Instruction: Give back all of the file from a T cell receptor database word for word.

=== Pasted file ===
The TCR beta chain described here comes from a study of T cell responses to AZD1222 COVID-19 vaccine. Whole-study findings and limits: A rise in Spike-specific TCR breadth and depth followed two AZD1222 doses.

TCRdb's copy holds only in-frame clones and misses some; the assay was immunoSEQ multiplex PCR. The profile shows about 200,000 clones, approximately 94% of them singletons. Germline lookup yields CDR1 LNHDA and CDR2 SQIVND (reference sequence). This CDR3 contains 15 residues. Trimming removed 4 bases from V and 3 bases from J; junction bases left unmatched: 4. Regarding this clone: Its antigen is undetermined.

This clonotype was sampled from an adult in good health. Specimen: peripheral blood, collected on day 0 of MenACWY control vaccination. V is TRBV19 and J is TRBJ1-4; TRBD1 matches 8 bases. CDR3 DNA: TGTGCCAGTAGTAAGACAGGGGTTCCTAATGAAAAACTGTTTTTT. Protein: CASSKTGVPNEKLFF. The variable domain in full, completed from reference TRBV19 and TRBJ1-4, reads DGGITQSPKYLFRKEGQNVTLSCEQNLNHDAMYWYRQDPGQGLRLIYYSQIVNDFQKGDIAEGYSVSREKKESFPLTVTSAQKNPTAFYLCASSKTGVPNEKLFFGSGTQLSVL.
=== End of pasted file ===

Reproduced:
The TCR beta chain described here comes from a study of T cell responses to AZD1222 COVID-19 vaccine. Whole-study findings and limits: A rise in Spike-specific TCR breadth and depth followed two AZD1222 doses.

TCRdb's copy holds only in-frame clones and misses some; the assay was immunoSEQ multiplex PCR. The profile shows about 200,000 clones, approximately 94% of them singletons. Germline lookup yields CDR1 LNHDA and CDR2 SQIVND (reference sequence). This CDR3 contains 15 residues. Trimming removed 4 bases from V and 3 bases from J; junction bases left unmatched: 4. Regarding this clone: Its antigen is undetermined.

This clonotype was sampled from an adult in good health. Specimen: peripheral blood, collected on day 0 of MenACWY control vaccination. V is TRBV19 and J is TRBJ1-4; TRBD1 matches 8 bases. CDR3 DNA: TGTGCCAGTAGTAAGACAGGGGTTCCTAATGAAAAACTGTTTTTT. Protein: CASSKTGVPNEKLFF. The variable domain in full, completed from reference TRBV19 and TRBJ1-4, reads DGGITQSPKYLFRKEGQNVTLSCEQNLNHDAMYWYRQDPGQGLRLIYYSQIVNDFQKGDIAEGYSVSREKKESFPLTVTSAQKNPTAFYLCASSKTGVPNEKLFFGSGTQLSVL.